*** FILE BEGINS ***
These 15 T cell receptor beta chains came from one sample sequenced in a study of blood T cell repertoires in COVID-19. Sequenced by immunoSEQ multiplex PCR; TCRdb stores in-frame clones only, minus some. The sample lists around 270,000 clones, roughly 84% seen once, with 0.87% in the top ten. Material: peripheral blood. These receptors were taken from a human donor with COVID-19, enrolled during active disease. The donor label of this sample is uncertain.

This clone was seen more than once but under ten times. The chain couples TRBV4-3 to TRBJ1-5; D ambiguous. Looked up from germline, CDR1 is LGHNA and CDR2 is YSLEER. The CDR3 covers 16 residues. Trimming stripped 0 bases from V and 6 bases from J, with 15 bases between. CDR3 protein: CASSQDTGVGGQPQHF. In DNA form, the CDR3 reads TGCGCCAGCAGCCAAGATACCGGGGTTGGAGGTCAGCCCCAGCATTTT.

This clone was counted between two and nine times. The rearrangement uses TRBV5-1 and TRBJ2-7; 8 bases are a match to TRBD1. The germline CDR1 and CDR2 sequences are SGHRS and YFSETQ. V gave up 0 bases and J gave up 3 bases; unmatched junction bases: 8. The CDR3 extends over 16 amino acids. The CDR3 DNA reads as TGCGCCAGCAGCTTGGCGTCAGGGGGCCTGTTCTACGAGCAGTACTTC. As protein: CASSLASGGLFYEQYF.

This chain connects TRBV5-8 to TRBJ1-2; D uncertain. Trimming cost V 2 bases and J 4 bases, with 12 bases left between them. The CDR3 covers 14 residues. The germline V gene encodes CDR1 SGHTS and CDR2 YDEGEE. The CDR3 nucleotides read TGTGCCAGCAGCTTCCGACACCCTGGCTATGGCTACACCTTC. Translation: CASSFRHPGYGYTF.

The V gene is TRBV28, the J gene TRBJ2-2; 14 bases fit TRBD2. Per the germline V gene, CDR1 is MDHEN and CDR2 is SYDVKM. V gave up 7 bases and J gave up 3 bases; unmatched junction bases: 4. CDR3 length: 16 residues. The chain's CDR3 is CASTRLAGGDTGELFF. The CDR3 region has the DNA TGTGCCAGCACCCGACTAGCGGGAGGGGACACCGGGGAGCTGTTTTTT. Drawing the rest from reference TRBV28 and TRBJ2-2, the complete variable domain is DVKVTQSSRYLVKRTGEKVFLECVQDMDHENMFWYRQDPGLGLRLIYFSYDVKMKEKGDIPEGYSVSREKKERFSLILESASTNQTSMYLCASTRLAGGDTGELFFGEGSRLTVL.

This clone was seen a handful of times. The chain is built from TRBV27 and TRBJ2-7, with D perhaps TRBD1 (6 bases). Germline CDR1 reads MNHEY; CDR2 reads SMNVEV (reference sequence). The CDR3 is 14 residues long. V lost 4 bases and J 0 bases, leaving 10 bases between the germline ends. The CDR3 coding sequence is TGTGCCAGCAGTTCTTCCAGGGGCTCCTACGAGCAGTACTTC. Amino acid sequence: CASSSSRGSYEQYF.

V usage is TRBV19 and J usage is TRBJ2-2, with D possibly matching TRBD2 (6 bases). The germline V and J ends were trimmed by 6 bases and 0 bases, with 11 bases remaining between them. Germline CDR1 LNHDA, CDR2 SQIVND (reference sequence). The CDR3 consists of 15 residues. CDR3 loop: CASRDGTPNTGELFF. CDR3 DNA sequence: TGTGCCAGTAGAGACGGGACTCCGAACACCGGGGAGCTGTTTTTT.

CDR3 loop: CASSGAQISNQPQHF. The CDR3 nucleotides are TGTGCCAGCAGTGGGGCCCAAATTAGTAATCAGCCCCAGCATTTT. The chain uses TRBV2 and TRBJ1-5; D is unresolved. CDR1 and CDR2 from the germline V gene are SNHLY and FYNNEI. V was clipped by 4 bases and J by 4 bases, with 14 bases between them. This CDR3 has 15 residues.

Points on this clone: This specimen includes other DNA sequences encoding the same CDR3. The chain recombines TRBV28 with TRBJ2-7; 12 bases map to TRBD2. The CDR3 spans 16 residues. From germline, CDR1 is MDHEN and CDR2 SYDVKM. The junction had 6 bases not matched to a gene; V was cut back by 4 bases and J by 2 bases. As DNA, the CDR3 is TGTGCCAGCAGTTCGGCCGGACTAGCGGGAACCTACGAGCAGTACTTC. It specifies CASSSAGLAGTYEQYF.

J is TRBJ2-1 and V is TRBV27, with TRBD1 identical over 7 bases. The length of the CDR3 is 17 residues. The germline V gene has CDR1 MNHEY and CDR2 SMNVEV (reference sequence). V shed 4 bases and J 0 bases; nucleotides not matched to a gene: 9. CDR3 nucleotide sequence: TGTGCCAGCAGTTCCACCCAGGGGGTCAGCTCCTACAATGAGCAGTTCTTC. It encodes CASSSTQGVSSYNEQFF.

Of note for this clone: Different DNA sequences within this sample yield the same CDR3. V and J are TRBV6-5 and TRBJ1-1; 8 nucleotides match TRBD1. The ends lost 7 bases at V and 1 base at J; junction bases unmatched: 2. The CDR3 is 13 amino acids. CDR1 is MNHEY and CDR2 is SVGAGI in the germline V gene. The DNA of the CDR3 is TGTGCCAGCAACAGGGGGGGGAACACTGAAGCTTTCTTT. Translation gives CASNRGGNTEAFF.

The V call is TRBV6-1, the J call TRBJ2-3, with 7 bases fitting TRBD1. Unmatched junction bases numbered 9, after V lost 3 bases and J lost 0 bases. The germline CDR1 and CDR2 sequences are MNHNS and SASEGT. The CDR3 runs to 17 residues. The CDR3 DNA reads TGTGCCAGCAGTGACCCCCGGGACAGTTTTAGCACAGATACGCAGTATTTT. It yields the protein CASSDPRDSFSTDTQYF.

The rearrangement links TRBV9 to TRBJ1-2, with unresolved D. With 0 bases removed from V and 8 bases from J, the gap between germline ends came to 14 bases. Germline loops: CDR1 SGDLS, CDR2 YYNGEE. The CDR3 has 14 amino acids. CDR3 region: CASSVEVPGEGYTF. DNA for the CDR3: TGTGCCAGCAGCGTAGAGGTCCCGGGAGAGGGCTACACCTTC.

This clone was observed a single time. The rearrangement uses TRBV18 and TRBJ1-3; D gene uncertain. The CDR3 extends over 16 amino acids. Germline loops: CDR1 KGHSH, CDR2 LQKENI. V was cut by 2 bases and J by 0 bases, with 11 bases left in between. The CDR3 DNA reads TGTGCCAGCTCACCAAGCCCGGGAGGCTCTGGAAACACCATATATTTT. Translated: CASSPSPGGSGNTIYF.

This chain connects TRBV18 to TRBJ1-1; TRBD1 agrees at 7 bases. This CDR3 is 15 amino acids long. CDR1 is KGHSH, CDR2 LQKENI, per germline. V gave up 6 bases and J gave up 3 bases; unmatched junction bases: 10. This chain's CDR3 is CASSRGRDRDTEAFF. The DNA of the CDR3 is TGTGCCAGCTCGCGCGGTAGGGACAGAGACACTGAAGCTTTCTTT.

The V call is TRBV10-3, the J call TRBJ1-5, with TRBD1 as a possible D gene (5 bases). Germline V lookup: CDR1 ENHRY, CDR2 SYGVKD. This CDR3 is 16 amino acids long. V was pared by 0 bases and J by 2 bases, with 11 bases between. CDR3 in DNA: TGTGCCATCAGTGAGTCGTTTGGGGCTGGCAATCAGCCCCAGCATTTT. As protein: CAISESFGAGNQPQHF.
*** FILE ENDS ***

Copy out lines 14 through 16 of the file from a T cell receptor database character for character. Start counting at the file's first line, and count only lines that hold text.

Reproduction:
This clone was observed a single time. The rearrangement uses TRBV18 and TRBJ1-3; D gene uncertain. The CDR3 extends over 16 amino acids. Germline loops: CDR1 KGHSH, CDR2 LQKENI. V was cut by 2 bases and J by 0 bases, with 11 bases left in between. The CDR3 DNA reads TGTGCCAGCTCACCAAGCCCGGGAGGCTCTGGAAACACCATATATTTT. Translated: CASSPSPGGSGNTIYF.

This chain connects TRBV18 to TRBJ1-1; TRBD1 agrees at 7 bases. This CDR3 is 15 amino acids long. CDR1 is KGHSH, CDR2 LQKENI, per germline. V gave up 6 bases and J gave up 3 bases; unmatched junction bases: 10. This chain's CDR3 is CASSRGRDRDTEAFF. The DNA of the CDR3 is TGTGCCAGCTCGCGCGGTAGGGACAGAGACACTGAAGCTTTCTTT.

The V call is TRBV10-3, the J call TRBJ1-5, with TRBD1 as a possible D gene (5 bases). Germline V lookup: CDR1 ENHRY, CDR2 SYGVKD. This CDR3 is 16 amino acids long. V was pared by 0 bases and J by 2 bases, with 11 bases between. CDR3 in DNA: TGTGCCATCAGTGAGTCGTTTGGGGCTGGCAATCAGCCCCAGCATTTT. As protein: CAISESFGAGNQPQHF.